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  6. I removed the pin holding the float in place (part #16031 in the figure), but the float will not come out. Should I force it, or have I missed something?

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  7. If that pin is removed the float should basically fall out.

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  8. What order do the parts of the pilot mixture screw go in?

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  9. O-ring, washer, spring and finally the screw.

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  10. Thank you! I followed your directions and got my 94 KLR up and running really well! I really appreciate the detail!

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  11. Hi, does anyone know how the coolant pipes go from the carb to the block? I'm just rebuilding an '85 KLR and have got to this stage, but the manual is no help whatsoever. There's a bifurcated T from the carb front, but how do they connect to the rest of it?! I've seen no evidence in the whole of the blessed Internet...
    Regards,
    Cheese

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    Replies
    1. I'm not sure what you mean. There aren't any coolant pipes that goto the carb that I know of.

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    2. on my 94 plate their are coolant pipes fit on to bottom of carb at each side next to float bowl one goes on left side one right side you cant go wrong its the omly pipes fit down at float bowl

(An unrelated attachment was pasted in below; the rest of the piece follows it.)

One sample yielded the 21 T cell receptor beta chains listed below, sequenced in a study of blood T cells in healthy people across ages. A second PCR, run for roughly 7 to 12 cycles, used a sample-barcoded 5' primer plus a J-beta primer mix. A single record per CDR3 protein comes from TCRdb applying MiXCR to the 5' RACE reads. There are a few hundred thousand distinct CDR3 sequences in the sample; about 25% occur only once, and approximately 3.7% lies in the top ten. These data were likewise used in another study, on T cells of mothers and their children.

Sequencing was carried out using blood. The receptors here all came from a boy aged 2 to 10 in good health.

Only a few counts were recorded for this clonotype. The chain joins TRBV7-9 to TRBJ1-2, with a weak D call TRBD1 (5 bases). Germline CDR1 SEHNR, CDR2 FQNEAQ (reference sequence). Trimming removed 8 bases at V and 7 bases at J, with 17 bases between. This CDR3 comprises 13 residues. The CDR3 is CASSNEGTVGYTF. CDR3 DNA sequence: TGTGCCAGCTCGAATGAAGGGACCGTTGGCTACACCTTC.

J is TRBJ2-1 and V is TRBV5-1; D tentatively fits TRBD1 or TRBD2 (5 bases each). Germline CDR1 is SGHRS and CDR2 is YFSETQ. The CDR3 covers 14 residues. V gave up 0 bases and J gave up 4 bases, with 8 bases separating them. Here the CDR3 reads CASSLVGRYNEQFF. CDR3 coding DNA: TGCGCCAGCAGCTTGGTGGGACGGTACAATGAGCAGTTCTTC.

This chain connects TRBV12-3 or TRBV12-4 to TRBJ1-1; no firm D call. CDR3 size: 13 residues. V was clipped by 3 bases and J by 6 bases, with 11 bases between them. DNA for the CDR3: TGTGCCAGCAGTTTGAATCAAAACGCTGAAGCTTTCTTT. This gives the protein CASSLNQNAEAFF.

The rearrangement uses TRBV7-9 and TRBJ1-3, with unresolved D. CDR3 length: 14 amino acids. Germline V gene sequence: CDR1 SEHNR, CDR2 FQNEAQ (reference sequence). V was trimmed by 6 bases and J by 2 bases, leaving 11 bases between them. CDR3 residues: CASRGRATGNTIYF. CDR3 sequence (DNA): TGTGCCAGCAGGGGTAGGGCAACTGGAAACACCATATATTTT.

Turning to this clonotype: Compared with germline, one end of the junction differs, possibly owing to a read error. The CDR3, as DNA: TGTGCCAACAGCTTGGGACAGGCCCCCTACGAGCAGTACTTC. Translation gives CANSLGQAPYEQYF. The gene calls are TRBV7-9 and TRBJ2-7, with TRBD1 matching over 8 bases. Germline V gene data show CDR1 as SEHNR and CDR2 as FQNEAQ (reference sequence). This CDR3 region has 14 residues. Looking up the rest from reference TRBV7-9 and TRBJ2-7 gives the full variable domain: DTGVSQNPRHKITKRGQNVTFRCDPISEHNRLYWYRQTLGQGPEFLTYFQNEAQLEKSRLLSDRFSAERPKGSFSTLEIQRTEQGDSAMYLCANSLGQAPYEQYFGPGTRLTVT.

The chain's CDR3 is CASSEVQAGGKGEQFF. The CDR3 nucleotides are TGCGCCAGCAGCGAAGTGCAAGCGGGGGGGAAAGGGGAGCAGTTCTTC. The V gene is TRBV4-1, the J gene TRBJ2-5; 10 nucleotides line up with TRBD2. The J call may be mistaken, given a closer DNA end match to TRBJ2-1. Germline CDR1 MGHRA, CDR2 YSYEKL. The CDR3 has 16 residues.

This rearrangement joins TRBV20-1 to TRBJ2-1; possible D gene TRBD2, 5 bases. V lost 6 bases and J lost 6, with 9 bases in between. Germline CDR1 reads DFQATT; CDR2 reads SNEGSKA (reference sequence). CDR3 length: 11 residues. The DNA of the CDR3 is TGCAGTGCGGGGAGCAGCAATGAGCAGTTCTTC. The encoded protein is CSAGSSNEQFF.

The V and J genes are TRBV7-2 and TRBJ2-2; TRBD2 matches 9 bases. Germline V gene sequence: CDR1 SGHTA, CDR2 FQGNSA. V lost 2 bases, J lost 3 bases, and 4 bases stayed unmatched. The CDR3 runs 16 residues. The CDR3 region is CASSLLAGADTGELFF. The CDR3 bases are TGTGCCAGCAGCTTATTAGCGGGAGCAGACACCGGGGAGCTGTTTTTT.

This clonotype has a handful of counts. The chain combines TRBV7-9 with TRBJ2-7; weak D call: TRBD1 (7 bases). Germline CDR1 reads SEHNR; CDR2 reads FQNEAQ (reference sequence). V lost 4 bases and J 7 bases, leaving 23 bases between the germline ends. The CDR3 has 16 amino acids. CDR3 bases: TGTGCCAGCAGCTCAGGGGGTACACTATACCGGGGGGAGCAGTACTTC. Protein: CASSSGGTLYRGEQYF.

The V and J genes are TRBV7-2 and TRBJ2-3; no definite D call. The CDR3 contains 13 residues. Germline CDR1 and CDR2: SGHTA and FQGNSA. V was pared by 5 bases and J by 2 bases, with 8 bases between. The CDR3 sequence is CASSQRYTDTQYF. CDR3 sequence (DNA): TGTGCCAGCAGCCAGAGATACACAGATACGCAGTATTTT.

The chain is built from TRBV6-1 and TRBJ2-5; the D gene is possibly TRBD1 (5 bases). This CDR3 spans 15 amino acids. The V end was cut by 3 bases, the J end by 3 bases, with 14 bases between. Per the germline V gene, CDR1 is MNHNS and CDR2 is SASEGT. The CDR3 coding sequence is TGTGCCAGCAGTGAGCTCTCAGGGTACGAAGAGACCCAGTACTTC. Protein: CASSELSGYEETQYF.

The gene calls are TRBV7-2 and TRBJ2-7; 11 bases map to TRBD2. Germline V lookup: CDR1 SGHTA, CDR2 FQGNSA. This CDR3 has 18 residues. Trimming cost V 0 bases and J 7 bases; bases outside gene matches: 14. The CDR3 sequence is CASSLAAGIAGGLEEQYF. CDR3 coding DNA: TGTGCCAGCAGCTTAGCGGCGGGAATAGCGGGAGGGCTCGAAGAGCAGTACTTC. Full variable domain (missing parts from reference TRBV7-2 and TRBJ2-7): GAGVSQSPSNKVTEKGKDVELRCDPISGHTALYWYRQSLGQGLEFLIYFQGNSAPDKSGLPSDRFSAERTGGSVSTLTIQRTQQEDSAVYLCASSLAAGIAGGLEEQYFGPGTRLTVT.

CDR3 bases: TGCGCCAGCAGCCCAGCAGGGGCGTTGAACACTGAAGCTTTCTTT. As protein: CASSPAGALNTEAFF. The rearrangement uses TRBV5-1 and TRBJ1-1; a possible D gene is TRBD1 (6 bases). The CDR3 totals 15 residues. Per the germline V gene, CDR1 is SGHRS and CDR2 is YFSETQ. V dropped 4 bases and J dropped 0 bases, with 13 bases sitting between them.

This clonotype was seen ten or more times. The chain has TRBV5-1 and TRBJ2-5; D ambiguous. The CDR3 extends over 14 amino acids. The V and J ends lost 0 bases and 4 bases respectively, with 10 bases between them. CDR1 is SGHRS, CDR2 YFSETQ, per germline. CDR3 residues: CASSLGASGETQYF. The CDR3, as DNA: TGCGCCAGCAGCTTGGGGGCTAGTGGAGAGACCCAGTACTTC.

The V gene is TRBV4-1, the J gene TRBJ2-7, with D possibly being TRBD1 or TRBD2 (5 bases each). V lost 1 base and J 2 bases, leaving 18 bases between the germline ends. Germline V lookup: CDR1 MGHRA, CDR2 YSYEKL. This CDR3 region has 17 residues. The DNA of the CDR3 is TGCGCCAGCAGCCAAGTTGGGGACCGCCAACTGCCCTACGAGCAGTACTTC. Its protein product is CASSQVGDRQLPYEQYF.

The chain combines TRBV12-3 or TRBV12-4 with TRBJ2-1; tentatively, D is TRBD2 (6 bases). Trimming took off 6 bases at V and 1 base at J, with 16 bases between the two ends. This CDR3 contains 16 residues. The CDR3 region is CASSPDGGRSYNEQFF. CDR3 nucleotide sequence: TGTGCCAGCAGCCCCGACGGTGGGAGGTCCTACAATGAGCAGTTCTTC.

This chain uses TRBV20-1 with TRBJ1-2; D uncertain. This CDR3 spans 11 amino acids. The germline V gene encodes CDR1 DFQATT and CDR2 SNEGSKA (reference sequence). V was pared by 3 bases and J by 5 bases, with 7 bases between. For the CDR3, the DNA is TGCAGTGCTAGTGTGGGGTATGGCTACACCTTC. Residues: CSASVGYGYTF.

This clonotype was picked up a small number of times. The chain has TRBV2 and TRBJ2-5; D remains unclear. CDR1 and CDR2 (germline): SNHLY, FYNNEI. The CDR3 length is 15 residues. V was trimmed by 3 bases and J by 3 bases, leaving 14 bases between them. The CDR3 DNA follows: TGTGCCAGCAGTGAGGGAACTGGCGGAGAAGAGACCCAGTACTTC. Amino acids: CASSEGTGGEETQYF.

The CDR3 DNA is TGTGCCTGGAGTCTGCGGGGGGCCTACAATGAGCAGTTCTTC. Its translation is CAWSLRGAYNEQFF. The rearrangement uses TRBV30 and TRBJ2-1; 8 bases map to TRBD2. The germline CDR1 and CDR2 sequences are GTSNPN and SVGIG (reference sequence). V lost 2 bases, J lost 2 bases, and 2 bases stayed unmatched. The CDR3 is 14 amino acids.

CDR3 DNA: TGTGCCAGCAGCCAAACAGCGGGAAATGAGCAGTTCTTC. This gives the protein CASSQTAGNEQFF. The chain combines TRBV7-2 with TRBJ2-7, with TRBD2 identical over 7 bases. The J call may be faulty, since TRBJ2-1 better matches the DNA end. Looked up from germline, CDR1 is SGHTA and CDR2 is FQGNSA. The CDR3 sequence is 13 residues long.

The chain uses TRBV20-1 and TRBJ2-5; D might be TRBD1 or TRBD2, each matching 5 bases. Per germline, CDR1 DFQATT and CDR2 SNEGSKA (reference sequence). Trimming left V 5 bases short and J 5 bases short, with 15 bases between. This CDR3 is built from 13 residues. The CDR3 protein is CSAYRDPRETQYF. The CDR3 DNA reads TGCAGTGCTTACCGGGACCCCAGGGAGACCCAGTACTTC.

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  12. Hi Mike, thanks for your prompt reply. It appears that it's an anti-icing circuit: http://www.thumpertalk.com/topic/691847-mysterious-klr-carb/
    It is most definitely there! I've taken a photo of it, but for future reference, CVK34 carbs in the UK may have this on. I'll try replacing the standard black rubber pipes with transparent ones to verify that the coolant circuit is active. Many regards,
    Cheese

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    Replies
    1. Interesting! If I come across any info on the proper routing of those lines I'll post it here.

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  13. Hi guys,

    I have a 99' KLR250...I have a problem with fuel leaking out of the bottom of the float bowl..if the fuel is on, it is a constant stream (and bike wont run). I have taken the drain screw out, and checked it..tightened it etc etc..but the fuel keeps draining out the hole at the bottom..any ideas why?? and how to fix??

    cheers Steve

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    1. Steve, more than likely there is dirt or rust stuck between the needle and seat. An old trick is to knock on the side of the float bowl with a screwdriver to dislodge it. If that doesn't work then the next step is to remove the float bowl and see what the condition of the needle, seat and float are. It could be that the needle/seat are worn and need replacing. The float can also have a small leak in it that doesn't allow it to do its job properly. If you suspect float you may be able to hold it under water and look for air bubbles escaping the float.

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  14. THanks Mike,

    I pulled the whole carby out, and yep...your right there was a big chuck of junk between the needle and the seat. A mate and I cleaned the whole carby up nice, and it is running like a dream now. I also added a fuel filter..there isnt much room for it (especially with the big radiator resivour in the way)..but I managed to fit everything back where it should be!